Friday, February 25, 2011, 12:00 pm PT (03:00 pm ET)
Inside Mac OS X 10.7 Lion: New window controls & gestures
Enhanced Finder features
Specific to the Finder, Lion gets a revised source list, with simple monochromatic icons that look borrowed from the iPad. Also, rather than using triangle disclosure controls to hide item lists, the revised source list simply offers a "hide" button that appears when the pointer is nearby.
The Finder's "Places" is also replaced with "Favorites," and "Search For" is removed, with search queries now added as a gear icon under the Favorites list. Icons in the source list no longer disappear in a poof of smoke; they now require a right click to open a contextual menu that offers to remove the item, a more deliberate action that is harder to enact by mistake.
Finder views are presented with a new virtual physical slider control reminiscent of the iOS, and more items are presented as Cover Flow listings that can be flicked through by the user, indicating a shift toward intuitive, "hands on" multitouch navigation items.
A new Quick View panel presents previews within a light grey window rather than the translucent black "heads up display" of the existing Mac OS X, providing both a new full screen icon in the top right (rather than at the bottom, as it is currently). This control is now standard on many windows, providing a way to make an individual window a full screen view that gets rid of both the window controls and the system's menu bar, while still easy to escape from using the reappearing menu bar that drops down from the top. Again, more iOS simplicity that focuses on content rather than a complex user interface.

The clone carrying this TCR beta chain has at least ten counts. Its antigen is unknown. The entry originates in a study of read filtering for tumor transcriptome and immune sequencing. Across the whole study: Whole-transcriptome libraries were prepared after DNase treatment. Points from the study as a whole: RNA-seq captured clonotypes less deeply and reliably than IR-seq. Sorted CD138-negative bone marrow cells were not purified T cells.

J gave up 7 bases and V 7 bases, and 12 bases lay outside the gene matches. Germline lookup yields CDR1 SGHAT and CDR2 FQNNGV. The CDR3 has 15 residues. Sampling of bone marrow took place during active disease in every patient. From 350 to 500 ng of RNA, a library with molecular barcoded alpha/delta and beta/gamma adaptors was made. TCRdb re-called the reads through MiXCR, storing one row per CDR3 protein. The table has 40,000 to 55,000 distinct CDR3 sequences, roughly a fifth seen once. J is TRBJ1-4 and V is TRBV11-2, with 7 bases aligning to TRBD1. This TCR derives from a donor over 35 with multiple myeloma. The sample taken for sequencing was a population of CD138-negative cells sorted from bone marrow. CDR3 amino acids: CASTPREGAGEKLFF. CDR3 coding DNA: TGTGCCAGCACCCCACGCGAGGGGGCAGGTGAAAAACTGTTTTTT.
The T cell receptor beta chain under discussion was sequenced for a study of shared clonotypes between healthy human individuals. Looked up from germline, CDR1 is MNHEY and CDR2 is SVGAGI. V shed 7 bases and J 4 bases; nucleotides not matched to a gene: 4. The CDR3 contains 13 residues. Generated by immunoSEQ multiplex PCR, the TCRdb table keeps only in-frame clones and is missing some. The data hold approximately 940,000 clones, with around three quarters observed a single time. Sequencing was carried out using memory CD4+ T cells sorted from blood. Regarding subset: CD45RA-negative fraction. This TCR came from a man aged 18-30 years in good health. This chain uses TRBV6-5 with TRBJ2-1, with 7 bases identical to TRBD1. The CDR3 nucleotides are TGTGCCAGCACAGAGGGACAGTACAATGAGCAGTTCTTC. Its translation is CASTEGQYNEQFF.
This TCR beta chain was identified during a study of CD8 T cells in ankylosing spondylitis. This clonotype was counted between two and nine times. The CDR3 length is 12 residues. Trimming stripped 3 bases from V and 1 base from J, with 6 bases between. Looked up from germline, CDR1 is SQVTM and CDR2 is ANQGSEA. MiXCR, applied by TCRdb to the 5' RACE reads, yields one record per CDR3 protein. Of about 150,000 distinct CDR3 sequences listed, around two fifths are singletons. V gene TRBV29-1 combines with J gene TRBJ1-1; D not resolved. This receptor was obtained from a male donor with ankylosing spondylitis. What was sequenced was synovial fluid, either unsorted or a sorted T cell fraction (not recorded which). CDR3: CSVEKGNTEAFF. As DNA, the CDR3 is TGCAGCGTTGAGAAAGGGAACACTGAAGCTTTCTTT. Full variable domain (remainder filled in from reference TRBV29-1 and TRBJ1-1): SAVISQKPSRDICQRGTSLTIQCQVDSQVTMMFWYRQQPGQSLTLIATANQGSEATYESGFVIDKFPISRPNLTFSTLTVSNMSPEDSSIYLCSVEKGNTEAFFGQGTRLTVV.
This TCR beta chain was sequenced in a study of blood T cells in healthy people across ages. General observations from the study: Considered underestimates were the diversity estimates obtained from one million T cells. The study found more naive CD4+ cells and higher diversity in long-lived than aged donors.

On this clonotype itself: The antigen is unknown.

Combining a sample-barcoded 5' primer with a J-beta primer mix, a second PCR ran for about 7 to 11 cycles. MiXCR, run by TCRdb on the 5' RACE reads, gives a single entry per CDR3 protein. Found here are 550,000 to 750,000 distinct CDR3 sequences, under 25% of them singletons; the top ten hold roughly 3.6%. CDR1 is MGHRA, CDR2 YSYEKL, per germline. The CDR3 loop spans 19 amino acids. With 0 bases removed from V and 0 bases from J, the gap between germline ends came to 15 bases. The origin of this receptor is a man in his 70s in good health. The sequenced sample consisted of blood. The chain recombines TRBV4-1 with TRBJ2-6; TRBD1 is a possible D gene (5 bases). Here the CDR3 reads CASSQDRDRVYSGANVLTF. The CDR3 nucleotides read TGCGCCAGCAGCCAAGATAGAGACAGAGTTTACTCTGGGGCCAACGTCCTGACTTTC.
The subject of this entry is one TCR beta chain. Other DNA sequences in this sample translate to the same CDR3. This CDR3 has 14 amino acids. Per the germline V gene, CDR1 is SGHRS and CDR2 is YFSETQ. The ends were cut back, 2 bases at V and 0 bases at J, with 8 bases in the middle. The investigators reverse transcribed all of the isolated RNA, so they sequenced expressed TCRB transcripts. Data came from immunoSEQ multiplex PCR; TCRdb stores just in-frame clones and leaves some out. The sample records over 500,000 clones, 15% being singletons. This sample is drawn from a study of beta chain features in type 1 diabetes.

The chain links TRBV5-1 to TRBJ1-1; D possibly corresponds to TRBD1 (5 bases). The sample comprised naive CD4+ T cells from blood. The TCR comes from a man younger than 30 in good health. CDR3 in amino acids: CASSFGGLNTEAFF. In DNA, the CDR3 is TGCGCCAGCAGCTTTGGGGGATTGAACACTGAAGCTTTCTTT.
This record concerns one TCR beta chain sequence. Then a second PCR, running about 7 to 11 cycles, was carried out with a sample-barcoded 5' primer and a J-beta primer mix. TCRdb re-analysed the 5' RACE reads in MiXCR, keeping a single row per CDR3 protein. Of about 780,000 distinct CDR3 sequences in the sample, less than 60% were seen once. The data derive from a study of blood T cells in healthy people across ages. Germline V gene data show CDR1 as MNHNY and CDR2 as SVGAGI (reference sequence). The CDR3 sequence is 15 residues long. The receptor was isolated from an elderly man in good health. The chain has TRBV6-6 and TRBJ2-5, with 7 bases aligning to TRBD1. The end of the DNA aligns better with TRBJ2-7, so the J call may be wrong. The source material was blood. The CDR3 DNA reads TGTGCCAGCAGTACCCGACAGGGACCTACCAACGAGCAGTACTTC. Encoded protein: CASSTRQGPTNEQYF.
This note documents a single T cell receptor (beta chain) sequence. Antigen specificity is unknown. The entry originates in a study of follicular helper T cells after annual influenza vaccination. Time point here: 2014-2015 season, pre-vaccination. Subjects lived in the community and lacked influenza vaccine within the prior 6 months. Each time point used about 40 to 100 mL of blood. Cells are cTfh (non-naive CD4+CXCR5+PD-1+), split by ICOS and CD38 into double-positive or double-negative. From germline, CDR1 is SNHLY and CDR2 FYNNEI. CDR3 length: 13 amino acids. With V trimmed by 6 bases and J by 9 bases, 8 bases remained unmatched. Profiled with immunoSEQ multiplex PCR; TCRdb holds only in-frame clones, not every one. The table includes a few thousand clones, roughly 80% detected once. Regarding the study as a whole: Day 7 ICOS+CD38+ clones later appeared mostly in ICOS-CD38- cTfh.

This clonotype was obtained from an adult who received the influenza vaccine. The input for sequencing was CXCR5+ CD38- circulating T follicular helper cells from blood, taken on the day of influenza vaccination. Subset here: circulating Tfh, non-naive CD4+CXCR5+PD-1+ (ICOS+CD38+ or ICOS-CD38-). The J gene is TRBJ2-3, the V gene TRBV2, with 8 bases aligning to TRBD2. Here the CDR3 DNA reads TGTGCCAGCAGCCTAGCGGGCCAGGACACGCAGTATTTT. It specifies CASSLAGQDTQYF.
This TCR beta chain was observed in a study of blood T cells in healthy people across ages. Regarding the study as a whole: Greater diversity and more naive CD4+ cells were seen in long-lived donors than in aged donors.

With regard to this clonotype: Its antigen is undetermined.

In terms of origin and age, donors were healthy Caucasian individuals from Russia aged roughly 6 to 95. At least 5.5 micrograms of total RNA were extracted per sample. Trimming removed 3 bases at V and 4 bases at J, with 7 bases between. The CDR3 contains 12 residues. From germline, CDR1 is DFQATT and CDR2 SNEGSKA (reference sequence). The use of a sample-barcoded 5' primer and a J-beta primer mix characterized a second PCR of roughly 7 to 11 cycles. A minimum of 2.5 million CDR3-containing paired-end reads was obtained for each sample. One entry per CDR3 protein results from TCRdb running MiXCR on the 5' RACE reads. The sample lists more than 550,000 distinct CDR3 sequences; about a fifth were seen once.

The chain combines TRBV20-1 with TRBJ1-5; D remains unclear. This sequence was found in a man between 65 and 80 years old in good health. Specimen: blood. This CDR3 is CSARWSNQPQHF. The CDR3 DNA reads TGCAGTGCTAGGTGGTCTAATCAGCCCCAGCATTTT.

QuickView windows also present a button that can open the item being viewed, such as a Preview link for graphics (as depicted in the video) or an option to open a volume or folder in its own window. The green Zoom button now works consistently as a control to optimize the size of the window to fit its contents, leaving the full screen button to do a separate task.
Apple has also demonstrated a series of gestures that can be used to open Launchpad, invoke Mission Control for moving between full screen apps (which are each located in their own virtual desktop via Spaces), Dashboard, and other open programs and their applications, as well as navigating between web pages and within pages using new Double Tap to Pinch to Zoom features borrowed from iOS.
On Topic: Mac OS X
- First-week OS X Yosemite adoption rate outpaces Mavericks, now at 12.8%
- Getting the most out of the revamped OS X Spotlight search in Yosemite
- Mac users report Bluetooth lag & connection issues after updating to OS X Yosemite
- Get your Mac online anywhere easily with OS X Yosemite's new Instant Hotspot iPhone tethering feature
- How to send and receive SMS text messages in OS X Yosemite